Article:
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Stay Hungry (1976)

Stay HungryStarring Jeff Bridges, Sally Field, Arnold Schwarzenegger, R.G. Armstrong, Robert Englund, Helena Kallianiotes, Roger E. Mosley, Woodrow Parfrey, Scatman Crothers, Kathleen Miller, Fannie Flagg

Directed by Bob Rafelson

Expectations: Low. I just expect to see some good, young Arnold.

twohalfstar


Geez, what a weird movie. Its tone is pretty heavily in the drama department, but at times it ventures so far into absurd comedy that it’s hard not to shake your head and cautiously laugh. What’s even odder is that the film’s best and most successful bit of comedy comes right amidst the most fucked up dramatic situation, so laughing at it just seems wrong and out of place. It’s genuinely funny (strangely enough in something of a Hercules in New York kinda way), but due to the tone of everything surrounding it, it’s hard to understand what the filmmakers were going for.

Stay Hungry is about Craig Blake (Jeff Bridges), a rich kid who’s had everything given to him his whole life. His parents have just died and now he’s in charge of their estate. For some reason, he’s working for a real estate agency that is buying up properties for some shady reason I didn’t specifically pick up on. They need Blake to convince the owner of the Olympic Spa to sell his place to them, but because he’s got no ambition to do anything, he doesn’t much care about buying the place. Instead, he decides to befriend the people there, specifically Joe Santo (Arnold Schwarzenegger) and Mary Tate (Sally Field), and see where that leads. He’s just so carefree, man.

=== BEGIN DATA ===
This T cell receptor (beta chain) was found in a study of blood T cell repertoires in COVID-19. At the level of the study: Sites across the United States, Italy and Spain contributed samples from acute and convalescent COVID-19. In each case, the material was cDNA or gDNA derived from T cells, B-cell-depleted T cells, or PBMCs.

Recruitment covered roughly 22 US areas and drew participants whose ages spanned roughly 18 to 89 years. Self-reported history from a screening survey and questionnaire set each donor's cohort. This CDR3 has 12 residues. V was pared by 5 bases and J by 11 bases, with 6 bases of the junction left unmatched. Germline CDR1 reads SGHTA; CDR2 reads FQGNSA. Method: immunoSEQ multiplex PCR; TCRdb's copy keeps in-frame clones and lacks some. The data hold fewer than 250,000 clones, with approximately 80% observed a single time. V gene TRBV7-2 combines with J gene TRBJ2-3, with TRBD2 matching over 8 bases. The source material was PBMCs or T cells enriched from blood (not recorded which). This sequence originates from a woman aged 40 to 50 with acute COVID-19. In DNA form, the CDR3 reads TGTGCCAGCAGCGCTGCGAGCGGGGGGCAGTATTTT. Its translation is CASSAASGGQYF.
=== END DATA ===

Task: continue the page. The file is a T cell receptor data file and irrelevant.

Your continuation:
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The Killer Meteors (1976)

KLRMTEORThe Killer Meteors [風雨雙流星] (1976)
AKA Karate Death Squad, Jackie Chan Versus Wang Yu

Starring Jimmy Wang Yu, Jackie Chan, Tung Lam, Lee Man-Tai, Ma Cheung, Phillip Ko Fei, Ma Kei, Lee Si-Si, Chan Wai-Lau, Weng Hsiao-Hu, Sit Hon, Lily Lan Yu-Li, Yu Ling-Lung, Henry Luk Yat-Lung, Wong Yeuk-Ping, Woo Wai

Directed by Lo Wei

Expectations: Moderate.

threehalfstar


Right outta the gate: this isn’t a Jackie Chan movie. He plays a villain and has a couple of fights, but this is a Jimmy Wang Yu movie all the way. If you go into this movie expecting anything remotely similar to a Jackie movie, you’ll be sorely disappointed. So set your expectations to Lo Wei/Jimmy Wang Yu classic wuxia, and you should have a grand ole time like I did. My high assessment of The Killer Meteors will likely be an unpopular opinion, but I can only call it like I see it and I had a fantastic time watching this movie.